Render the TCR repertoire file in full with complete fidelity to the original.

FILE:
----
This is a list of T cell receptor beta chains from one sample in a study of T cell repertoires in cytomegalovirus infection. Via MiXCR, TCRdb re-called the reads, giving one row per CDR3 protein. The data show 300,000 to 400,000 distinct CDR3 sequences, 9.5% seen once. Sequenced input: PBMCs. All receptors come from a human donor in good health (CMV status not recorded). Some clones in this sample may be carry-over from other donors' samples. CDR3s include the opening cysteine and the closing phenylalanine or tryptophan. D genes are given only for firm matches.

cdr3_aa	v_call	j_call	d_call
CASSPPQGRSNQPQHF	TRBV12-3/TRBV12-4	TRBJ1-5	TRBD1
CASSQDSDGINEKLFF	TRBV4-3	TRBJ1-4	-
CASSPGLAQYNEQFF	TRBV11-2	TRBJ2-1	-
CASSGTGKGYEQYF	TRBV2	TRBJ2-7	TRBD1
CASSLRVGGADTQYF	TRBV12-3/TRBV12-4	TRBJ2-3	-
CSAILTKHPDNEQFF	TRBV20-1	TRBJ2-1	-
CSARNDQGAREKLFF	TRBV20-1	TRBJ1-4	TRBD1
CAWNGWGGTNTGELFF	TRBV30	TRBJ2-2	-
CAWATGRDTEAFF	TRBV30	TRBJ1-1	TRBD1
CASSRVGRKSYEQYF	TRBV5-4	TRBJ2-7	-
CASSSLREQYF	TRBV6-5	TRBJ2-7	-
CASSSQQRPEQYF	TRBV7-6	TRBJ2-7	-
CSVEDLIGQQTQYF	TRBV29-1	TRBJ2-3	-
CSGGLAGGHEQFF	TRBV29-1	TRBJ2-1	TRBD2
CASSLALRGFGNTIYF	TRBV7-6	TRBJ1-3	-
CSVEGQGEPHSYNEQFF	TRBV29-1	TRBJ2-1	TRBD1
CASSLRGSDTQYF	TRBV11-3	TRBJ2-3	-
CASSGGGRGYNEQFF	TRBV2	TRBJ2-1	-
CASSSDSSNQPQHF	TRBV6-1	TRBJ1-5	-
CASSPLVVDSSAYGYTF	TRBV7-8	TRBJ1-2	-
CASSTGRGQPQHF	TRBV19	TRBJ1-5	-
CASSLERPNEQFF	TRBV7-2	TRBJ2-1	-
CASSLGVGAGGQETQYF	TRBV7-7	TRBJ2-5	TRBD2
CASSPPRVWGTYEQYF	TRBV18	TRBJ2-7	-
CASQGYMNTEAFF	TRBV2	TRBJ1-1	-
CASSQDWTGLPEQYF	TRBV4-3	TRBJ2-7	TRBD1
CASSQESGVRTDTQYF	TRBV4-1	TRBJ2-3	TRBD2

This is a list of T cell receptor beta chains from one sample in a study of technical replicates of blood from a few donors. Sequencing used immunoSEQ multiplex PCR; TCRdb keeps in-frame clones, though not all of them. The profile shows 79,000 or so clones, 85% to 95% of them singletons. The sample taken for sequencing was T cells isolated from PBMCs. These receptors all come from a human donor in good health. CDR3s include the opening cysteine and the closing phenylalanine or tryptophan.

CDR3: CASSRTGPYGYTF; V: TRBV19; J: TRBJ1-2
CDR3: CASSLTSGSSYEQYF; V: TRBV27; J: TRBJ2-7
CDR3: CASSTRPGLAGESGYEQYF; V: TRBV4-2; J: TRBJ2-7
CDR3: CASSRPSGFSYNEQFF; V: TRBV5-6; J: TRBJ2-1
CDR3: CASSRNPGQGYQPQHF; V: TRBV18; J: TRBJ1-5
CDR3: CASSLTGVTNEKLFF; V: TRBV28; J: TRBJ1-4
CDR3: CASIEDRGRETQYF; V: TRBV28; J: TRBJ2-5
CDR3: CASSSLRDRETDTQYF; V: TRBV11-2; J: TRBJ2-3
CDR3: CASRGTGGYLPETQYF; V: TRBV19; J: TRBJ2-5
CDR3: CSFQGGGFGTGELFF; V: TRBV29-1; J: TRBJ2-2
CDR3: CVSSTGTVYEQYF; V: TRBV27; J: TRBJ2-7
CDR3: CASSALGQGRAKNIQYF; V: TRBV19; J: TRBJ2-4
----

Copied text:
This is a list of T cell receptor beta chains from one sample in a study of T cell repertoires in cytomegalovirus infection. Via MiXCR, TCRdb re-called the reads, giving one row per CDR3 protein. The data show 300,000 to 400,000 distinct CDR3 sequences, 9.5% seen once. Sequenced input: PBMCs. All receptors come from a human donor in good health (CMV status not recorded). Some clones in this sample may be carry-over from other donors' samples. CDR3s include the opening cysteine and the closing phenylalanine or tryptophan. D genes are given only for firm matches.

cdr3_aa	v_call	j_call	d_call
CASSPPQGRSNQPQHF	TRBV12-3/TRBV12-4	TRBJ1-5	TRBD1
CASSQDSDGINEKLFF	TRBV4-3	TRBJ1-4	-
CASSPGLAQYNEQFF	TRBV11-2	TRBJ2-1	-
CASSGTGKGYEQYF	TRBV2	TRBJ2-7	TRBD1
CASSLRVGGADTQYF	TRBV12-3/TRBV12-4	TRBJ2-3	-
CSAILTKHPDNEQFF	TRBV20-1	TRBJ2-1	-
CSARNDQGAREKLFF	TRBV20-1	TRBJ1-4	TRBD1
CAWNGWGGTNTGELFF	TRBV30	TRBJ2-2	-
CAWATGRDTEAFF	TRBV30	TRBJ1-1	TRBD1
CASSRVGRKSYEQYF	TRBV5-4	TRBJ2-7	-
CASSSLREQYF	TRBV6-5	TRBJ2-7	-
CASSSQQRPEQYF	TRBV7-6	TRBJ2-7	-
CSVEDLIGQQTQYF	TRBV29-1	TRBJ2-3	-
CSGGLAGGHEQFF	TRBV29-1	TRBJ2-1	TRBD2
CASSLALRGFGNTIYF	TRBV7-6	TRBJ1-3	-
CSVEGQGEPHSYNEQFF	TRBV29-1	TRBJ2-1	TRBD1
CASSLRGSDTQYF	TRBV11-3	TRBJ2-3	-
CASSGGGRGYNEQFF	TRBV2	TRBJ2-1	-
CASSSDSSNQPQHF	TRBV6-1	TRBJ1-5	-
CASSPLVVDSSAYGYTF	TRBV7-8	TRBJ1-2	-
CASSTGRGQPQHF	TRBV19	TRBJ1-5	-
CASSLERPNEQFF	TRBV7-2	TRBJ2-1	-
CASSLGVGAGGQETQYF	TRBV7-7	TRBJ2-5	TRBD2
CASSPPRVWGTYEQYF	TRBV18	TRBJ2-7	-
CASQGYMNTEAFF	TRBV2	TRBJ1-1	-
CASSQDWTGLPEQYF	TRBV4-3	TRBJ2-7	TRBD1
CASSQESGVRTDTQYF	TRBV4-1	TRBJ2-3	TRBD2

This is a list of T cell receptor beta chains from one sample in a study of technical replicates of blood from a few donors. Sequencing used immunoSEQ multiplex PCR; TCRdb keeps in-frame clones, though not all of them. The profile shows 79,000 or so clones, 85% to 95% of them singletons. The sample taken for sequencing was T cells isolated from PBMCs. These receptors all come from a human donor in good health. CDR3s include the opening cysteine and the closing phenylalanine or tryptophan.

CDR3: CASSRTGPYGYTF; V: TRBV19; J: TRBJ1-2
CDR3: CASSLTSGSSYEQYF; V: TRBV27; J: TRBJ2-7
CDR3: CASSTRPGLAGESGYEQYF; V: TRBV4-2; J: TRBJ2-7
CDR3: CASSRPSGFSYNEQFF; V: TRBV5-6; J: TRBJ2-1
CDR3: CASSRNPGQGYQPQHF; V: TRBV18; J: TRBJ1-5
CDR3: CASSLTGVTNEKLFF; V: TRBV28; J: TRBJ1-4
CDR3: CASIEDRGRETQYF; V: TRBV28; J: TRBJ2-5
CDR3: CASSSLRDRETDTQYF; V: TRBV11-2; J: TRBJ2-3
CDR3: CASRGTGGYLPETQYF; V: TRBV19; J: TRBJ2-5
CDR3: CSFQGGGFGTGELFF; V: TRBV29-1; J: TRBJ2-2
CDR3: CVSSTGTVYEQYF; V: TRBV27; J: TRBJ2-7
CDR3: CASSALGQGRAKNIQYF; V: TRBV19; J: TRBJ2-4